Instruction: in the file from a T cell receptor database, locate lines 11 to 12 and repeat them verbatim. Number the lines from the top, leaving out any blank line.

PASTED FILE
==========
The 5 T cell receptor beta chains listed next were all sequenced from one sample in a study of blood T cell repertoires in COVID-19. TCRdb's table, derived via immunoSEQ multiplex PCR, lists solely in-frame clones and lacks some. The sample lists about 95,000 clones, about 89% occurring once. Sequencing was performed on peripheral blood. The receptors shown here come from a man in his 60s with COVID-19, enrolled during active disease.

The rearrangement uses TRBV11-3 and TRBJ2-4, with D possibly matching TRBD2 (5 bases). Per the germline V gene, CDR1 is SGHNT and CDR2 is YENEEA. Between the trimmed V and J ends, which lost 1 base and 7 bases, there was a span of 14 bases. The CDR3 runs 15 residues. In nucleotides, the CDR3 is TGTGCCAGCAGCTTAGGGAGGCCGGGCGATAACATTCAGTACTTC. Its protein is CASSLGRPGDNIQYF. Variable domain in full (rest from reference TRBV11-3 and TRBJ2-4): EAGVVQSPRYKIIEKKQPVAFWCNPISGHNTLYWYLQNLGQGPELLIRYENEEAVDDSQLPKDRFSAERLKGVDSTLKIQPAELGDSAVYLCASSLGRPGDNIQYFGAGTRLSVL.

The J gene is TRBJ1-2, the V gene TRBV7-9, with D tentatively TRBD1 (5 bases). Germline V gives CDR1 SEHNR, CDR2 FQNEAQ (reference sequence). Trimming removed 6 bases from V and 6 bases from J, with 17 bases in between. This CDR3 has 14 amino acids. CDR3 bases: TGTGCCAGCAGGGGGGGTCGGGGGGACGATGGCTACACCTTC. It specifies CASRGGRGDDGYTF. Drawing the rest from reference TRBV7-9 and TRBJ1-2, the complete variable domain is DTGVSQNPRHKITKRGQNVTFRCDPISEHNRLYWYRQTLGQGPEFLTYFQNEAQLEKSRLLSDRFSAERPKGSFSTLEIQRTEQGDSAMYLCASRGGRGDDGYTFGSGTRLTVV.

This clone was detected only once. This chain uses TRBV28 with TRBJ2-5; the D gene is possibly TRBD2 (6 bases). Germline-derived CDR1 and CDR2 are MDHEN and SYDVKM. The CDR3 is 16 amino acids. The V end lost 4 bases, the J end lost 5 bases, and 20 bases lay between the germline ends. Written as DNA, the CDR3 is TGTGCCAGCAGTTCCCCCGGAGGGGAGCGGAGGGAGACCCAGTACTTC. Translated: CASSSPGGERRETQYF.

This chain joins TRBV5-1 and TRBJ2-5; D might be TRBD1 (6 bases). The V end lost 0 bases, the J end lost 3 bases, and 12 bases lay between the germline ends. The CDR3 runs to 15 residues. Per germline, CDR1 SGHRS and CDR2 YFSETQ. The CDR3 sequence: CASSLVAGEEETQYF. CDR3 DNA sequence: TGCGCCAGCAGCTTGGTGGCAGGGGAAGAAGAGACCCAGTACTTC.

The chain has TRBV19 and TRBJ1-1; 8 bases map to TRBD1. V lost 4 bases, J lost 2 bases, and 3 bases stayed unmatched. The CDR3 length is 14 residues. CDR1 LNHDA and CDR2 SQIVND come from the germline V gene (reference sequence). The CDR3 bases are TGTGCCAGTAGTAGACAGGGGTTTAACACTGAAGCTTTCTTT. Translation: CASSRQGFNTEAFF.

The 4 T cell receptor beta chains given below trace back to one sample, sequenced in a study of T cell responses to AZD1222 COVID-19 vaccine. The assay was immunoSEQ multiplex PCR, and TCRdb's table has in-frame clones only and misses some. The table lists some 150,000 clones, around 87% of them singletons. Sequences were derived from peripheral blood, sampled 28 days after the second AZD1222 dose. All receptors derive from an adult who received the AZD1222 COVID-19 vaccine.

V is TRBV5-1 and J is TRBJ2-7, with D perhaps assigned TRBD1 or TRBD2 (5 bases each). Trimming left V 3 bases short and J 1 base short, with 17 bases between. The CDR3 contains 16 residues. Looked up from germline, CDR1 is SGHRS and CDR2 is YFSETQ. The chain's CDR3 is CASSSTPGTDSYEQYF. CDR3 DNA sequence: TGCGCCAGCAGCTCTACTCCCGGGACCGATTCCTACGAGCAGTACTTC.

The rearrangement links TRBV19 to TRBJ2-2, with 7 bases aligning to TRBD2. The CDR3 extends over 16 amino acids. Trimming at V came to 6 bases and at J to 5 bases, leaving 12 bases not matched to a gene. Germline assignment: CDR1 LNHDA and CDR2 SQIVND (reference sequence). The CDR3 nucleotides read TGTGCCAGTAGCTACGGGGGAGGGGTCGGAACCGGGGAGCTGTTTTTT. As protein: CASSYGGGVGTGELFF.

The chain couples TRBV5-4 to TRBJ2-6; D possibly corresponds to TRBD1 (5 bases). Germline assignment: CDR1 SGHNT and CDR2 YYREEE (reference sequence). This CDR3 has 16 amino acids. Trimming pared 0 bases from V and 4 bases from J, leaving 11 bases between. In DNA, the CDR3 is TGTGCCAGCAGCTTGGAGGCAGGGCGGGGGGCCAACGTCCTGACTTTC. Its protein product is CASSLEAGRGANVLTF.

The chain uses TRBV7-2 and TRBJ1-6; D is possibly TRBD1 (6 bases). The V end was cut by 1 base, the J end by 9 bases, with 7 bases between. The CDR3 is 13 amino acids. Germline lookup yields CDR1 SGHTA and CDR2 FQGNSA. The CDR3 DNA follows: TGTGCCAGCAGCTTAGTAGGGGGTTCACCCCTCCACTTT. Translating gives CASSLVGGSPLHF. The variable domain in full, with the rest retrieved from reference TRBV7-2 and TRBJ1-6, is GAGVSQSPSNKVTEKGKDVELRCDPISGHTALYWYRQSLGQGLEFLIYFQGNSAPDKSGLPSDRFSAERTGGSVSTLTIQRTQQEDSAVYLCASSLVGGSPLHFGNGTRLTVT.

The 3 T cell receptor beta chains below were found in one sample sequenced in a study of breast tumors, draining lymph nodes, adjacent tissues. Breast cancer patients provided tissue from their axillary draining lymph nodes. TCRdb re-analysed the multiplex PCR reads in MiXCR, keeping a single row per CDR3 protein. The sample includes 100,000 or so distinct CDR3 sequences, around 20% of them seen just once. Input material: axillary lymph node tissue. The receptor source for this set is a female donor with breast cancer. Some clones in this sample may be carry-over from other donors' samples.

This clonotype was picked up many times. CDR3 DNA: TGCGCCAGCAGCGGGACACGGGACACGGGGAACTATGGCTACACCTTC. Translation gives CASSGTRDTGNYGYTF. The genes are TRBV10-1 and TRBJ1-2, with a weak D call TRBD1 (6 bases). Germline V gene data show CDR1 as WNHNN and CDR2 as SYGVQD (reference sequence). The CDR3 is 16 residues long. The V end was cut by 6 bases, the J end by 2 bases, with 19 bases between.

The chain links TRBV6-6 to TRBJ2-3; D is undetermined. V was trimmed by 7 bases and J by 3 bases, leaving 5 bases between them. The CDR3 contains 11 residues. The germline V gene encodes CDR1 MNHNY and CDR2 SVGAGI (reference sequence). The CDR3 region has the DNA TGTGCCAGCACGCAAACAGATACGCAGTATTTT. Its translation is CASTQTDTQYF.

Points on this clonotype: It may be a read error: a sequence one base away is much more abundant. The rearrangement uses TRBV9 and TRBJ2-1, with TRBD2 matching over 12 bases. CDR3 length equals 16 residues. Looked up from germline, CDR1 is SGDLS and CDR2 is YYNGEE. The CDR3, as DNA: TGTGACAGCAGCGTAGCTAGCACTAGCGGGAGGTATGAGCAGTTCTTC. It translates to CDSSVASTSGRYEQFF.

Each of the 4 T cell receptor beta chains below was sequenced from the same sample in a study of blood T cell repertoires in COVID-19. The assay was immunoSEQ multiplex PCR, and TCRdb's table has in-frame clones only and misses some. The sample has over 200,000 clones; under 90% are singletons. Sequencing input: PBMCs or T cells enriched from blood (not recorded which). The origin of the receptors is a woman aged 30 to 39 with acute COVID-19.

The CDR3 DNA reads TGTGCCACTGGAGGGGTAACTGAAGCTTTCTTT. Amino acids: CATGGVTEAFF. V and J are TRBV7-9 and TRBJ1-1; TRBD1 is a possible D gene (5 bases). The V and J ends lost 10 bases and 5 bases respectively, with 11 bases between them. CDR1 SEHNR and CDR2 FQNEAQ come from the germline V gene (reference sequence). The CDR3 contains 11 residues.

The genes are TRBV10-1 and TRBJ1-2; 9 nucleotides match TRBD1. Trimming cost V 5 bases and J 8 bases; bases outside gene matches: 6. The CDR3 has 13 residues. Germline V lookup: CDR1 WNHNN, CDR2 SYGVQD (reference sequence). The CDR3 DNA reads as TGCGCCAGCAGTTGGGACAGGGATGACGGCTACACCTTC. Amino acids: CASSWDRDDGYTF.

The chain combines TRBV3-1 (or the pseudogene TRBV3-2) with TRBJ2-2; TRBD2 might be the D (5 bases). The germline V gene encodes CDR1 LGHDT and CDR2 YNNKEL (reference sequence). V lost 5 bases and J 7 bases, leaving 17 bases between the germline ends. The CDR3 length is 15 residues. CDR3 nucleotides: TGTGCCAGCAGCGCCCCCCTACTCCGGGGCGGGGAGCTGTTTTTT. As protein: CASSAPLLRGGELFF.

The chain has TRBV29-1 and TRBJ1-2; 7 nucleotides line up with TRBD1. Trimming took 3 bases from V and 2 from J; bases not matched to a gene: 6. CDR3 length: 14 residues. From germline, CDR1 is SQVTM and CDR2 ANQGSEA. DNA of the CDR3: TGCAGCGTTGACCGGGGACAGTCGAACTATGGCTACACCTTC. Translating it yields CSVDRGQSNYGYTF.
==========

The chain uses TRBV7-2 and TRBJ1-6; D is possibly TRBD1 (6 bases). The V end was cut by 1 base, the J end by 9 bases, with 7 bases between. The CDR3 is 13 amino acids. Germline lookup yields CDR1 SGHTA and CDR2 FQGNSA. The CDR3 DNA follows: TGTGCCAGCAGCTTAGTAGGGGGTTCACCCCTCCACTTT. Translating gives CASSLVGGSPLHF. The variable domain in full, with the rest retrieved from reference TRBV7-2 and TRBJ1-6, is GAGVSQSPSNKVTEKGKDVELRCDPISGHTALYWYRQSLGQGLEFLIYFQGNSAPDKSGLPSDRFSAERTGGSVSTLTIQRTQQEDSAVYLCASSLVGGSPLHFGNGTRLTVT.

The 3 T cell receptor beta chains below were found in one sample sequenced in a study of breast tumors, draining lymph nodes, adjacent tissues. Breast cancer patients provided tissue from their axillary draining lymph nodes. TCRdb re-analysed the multiplex PCR reads in MiXCR, keeping a single row per CDR3 protein. The sample includes 100,000 or so distinct CDR3 sequences, around 20% of them seen just once. Input material: axillary lymph node tissue. The receptor source for this set is a female donor with breast cancer. Some clones in this sample may be carry-over from other donors' samples.